“Eliminating mixed sex accommodation is in patients’ best interests, and I made clear the priority I attach to it in the revised operating framework published in June. I will have more to say on this shortly.”
If he succeeds he will achieve a goal which eluded Labour ministers for over a decade.
Oddly, I never realized hospitals in Britain had mixed-sex ward rooms: I had just assumed they were (mostly) segregated by sex, as they are here in Canada.
In any case, I’ve always had a bit of a problem from a purely Emergency
Charge Nurse Clinical Care Leader/logistical/practical point of view with sex-segregating patient beds. I don’t know how often I’ve had people rotting in ED stretchers for days at a time, while there were four or five empty beds on 5 North or somewhere, only they were “male” beds or “female” beds, and there weren’t any patients of the appropriate gender who could go up. In my scheme of things, the Emergency Department is never the right place for admitted patients, and there is no such thing as an “inappropriate” bed based on a person’s sex. If there are beds, get the patients up, regardless of sex.
When I was young and worked at Sticksville General Emerg, we had exactly one dental surgeon on call. I secretly called him Dr. Fabulous, because in his esteemed and respected opinion, he was fabulous. He was fabulously good-looking, and lived in a fabulous house with fabulous wife and children; his practice was fabulous, and of course, his ego was fabulously huge.
As I’ve mentioned before, Sticksville Gen was somewhat reactionary in attitude: the physicians were all men and the real leaders and heroes, and the nurses followed them like meek lost puppies. We had one nurse — Suzanne — however, who didn’t quite fit the mold: she was, truth be told, dangerously mouthy.
One day, Dr. Fabulous made his triumphal entrance, all pomp and self-regard, into the emergency department to look at the smashed mandible of an 18 year-old hockey player.
“Jim,” said Suzanne, “Your patient is in Minor Trauma.”
Dr. Fabulous screwed up his eyes and made a great show of looking at Suzanne’s name tag.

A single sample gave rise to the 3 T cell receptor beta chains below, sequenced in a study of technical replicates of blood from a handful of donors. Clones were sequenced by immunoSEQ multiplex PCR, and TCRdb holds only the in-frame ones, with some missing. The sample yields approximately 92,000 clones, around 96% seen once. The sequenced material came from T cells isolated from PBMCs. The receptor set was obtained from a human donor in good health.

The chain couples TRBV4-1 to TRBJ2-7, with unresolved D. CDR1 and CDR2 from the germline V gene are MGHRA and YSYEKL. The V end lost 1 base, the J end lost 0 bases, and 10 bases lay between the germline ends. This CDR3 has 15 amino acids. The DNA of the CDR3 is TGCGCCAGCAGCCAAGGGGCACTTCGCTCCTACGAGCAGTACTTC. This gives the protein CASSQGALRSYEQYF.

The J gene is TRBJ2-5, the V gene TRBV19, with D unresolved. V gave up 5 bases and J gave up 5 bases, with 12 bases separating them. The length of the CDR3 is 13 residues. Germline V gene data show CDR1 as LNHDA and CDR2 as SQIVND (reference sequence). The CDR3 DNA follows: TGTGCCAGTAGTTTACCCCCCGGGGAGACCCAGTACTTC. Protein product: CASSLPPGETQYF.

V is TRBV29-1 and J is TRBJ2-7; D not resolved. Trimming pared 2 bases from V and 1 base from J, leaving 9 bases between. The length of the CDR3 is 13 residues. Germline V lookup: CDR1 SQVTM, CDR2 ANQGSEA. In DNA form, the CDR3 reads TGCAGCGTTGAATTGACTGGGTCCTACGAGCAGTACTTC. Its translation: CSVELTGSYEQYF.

“Suzie,” he said, “You will please address me as Dr. Fabulous!”
Without missing a beat Suzanne screwed up her eyes and looked at Dr. Fabulous’s name tag.
“In that case, Jimmy,” she said, “You may call me Nurse Assertive or Mrs. Assertive. Only the people I like get to call me Suzie!”
I was reminded of this story when I saw this article: Doctorate in nursing causes confusion, resentment.
Shirato, a nurse practitioner, just got her doctor of nursing practice degree at Thomas Jefferson University.
Most newly graduating physical therapists now have doctorates, too. Pharmacists and psychologists already made that move. Audiologists, physician assistants, and occupational therapists can also get doctorates.
As nonphysicians with doctorates proliferate, the potential for confusion has grown, and physicians aren’t happy about it. A 2008 survey by the American Medical Association found that 38 percent of patients believed that nurses with doctorates were medical doctors.
The American Medial Association has produced model “truth in advertising” legislation that requires health professionals, including physicians, to wear badges that clearly spell out their credentials.
Yeah, well, yawn. Just do normal practice and identify yourself when you meet the patient. In any case, I’ve come around to the opinion that titles of any sort are antiquated expressions of professional authority. Physicians acquired the title “doctor” — and remember it was originally, and still is, an academic title — over the course of the 18th Century to establish their credentials on par with the traditional professions (and gain entrance to the middle-class). They then spent a good part 19th Century trying to deny the same title to surgeons who were, in their opinion, “mere barbers.”
Titles, in short, are about establishing status and power. Why else worry about them? They are utterly irrelevant to actual patient care and one’s ability to do the job. Insisting on their use can create an atmosphere of professional intimidation that suppresses the free exchange of information. Health care professionals expressing power over patients is definitely not a good way to create therapeutic relationships. Implicitly saying (or believing) the title makes you a better person or supplies you with definitive or superior knowledge about patient care is dangerous as well as destructive to collaborative relationships with other health care professionals. In the end, it results in bad care of our patients, and of each other.
Some physicians really resent the loss of power. Don’t believe me? Check out why the defensiveness of this physician.
James Goodyear, a Lansdale, Pa., general surgeon and president of the Pennsylvania Medical Society, said health care workers who are not physicians should immediately tell patients what they do.
“I am a physician. They are not,” he said. “They trained for hundreds of hours. We trained for thousands of hours.”
And, he said, physicians should still be in charge. “We think that those in the allied health fields that get a doctorate such as in nursing are a very, very important component of a physician-directed … team,” he said. [Emphasis mine.]
Not about power and status? Fer sure. When this guy says, “I am physician” you can almost hear the sub-vocal “I am God”.
Oh, and thanks for the condescension too.